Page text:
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Adenosine, lidocaine, and Mg2+ (ALM): From cardiac surgery to combat casualty care—Teaching old drugs new tricks

Dobson, Geoffrey Phillip PhD; Letson, Hayley Louise MSc

Journal of Trauma and Acute Care Surgery: January 2016 - Volume 80 - Issue 1 - p 135–145
doi: 10.1097/TA.0000000000000881
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ABSTRACT New frontline drugs and therapies are urgently required to protect the body from primary and secondary injuries. We review more than 10 years of work on adenosine, lidocaine, and magnesium (ALM) and its possible significance to civilian and military medicine. Adenosine is an endogenous nucleoside involved in nucleotide production, adenosine triphosphate turnover, and restoration of supply and demand imbalances. Lidocaine is a local anesthetic and Class 1B antiarrhythmic, and magnesium is essential for ionic regulation and cellular bioenergetics. Individually, each plays important roles in metabolism, immunomodulation, inflammation, and coagulation. The original idea to combine all three was as a “polarizing” cardioplegia, an idea borrowed from natural hibernators. Two recent prospective, randomized human trials have demonstrated its safety and superiority in myocardial protection over high-potassium “depolarizing” solutions. The next idea came from witnessing how the human heart spontaneously reanimated after complex operations with little inotropic support. At high doses, ALM arrests the heart, and at lower doses, it resuscitates the heart. In rat and pig models, we have shown that ALM intravenous bolus and infusion “drip” protects against acute regional myocardial ischemia, lethal arrhythmias, cardiac arrest, compressible and noncompressible blood loss and shock, endotoxemia, and sepsis. Individually, adenosine, lidocaine, or magnesium fails to protect. Protection is afforded in part by reducing inflammation, correcting coagulopathy, and lowering energy demand. We propose a unifying hypothesis involving improved central, cardiovascular and endothelium coupling to maintain sufficient tissue oxygenation and reduce primary and secondary “hit” complications. As with any new drug innovation, translation into humans is challenging.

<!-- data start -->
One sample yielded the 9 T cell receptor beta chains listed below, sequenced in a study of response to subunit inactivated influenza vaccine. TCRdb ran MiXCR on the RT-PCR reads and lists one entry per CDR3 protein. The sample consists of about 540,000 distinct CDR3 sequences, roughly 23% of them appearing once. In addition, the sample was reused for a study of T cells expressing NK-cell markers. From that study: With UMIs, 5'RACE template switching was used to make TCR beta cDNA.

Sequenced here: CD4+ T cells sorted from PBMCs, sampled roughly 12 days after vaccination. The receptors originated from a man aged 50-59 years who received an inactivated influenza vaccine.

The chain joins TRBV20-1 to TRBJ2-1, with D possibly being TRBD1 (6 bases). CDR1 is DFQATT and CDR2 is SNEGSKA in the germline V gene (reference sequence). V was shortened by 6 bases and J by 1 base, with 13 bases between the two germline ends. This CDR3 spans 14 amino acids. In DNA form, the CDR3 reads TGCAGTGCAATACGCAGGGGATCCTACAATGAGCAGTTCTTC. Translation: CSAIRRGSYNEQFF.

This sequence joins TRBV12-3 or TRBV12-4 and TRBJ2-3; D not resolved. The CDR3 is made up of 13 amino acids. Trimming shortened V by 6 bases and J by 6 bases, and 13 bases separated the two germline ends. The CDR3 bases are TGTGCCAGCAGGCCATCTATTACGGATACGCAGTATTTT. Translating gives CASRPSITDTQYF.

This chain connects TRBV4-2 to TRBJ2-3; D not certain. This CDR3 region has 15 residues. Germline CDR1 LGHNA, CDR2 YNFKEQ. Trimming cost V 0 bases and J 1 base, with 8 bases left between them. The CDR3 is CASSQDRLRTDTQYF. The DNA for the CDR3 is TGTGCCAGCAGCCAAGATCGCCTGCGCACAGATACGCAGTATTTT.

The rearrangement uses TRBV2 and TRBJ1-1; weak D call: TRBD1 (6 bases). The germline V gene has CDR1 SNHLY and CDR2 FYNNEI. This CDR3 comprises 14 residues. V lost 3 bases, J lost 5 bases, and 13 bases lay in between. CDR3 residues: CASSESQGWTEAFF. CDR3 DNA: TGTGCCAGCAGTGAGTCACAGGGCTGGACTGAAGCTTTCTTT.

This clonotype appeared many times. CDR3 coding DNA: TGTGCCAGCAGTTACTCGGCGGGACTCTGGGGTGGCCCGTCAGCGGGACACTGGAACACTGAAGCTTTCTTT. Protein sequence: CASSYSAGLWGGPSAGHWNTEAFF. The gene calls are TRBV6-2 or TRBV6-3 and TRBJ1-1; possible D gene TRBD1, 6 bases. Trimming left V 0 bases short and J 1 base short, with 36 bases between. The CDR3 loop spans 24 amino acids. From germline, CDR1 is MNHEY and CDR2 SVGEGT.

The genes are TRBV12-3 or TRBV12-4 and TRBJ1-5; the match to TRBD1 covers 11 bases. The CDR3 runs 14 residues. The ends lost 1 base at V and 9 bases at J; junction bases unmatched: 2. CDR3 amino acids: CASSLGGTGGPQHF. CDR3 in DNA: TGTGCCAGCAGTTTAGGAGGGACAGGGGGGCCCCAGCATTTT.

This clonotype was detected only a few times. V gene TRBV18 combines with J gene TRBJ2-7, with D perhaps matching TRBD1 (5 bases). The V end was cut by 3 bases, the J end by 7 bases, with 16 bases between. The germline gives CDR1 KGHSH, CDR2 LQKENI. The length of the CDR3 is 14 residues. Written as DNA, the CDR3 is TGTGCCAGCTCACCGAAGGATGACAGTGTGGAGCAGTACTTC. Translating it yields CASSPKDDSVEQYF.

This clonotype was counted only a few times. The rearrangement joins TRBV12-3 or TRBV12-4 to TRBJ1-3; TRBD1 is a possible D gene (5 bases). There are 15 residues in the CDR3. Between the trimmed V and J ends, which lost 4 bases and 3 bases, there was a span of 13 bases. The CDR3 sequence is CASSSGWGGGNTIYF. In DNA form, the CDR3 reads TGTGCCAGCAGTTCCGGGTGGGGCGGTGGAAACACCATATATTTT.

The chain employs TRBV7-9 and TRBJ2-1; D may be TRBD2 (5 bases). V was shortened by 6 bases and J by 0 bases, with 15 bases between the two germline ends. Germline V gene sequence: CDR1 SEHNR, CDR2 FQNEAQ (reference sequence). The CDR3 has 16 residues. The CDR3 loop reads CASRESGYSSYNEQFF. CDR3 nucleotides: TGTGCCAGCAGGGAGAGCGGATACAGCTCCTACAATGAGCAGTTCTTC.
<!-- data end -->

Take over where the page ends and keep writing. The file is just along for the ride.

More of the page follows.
From the Heart, Trauma and Sepsis Research Laboratory, Australian Institute of Tropical Health and Medicine, College of Medicine and Dentistry, James Cook University, Queensland, Australia.

Submitted: September 30, 2015, Accepted: September 30, 2015.

Address for reprints: Geoffrey P. Dobson, PhD, Heart, Trauma and Sepsis Research Laboratory, Australian Institute of Tropical Health and Medicine, College of Medicine and Dentistry, James Cook University, Queensland, Australia 4811; email: geoffrey.dobson@jcu.edu.au.

© 2016 Lippincott Williams & Wilkins, Inc.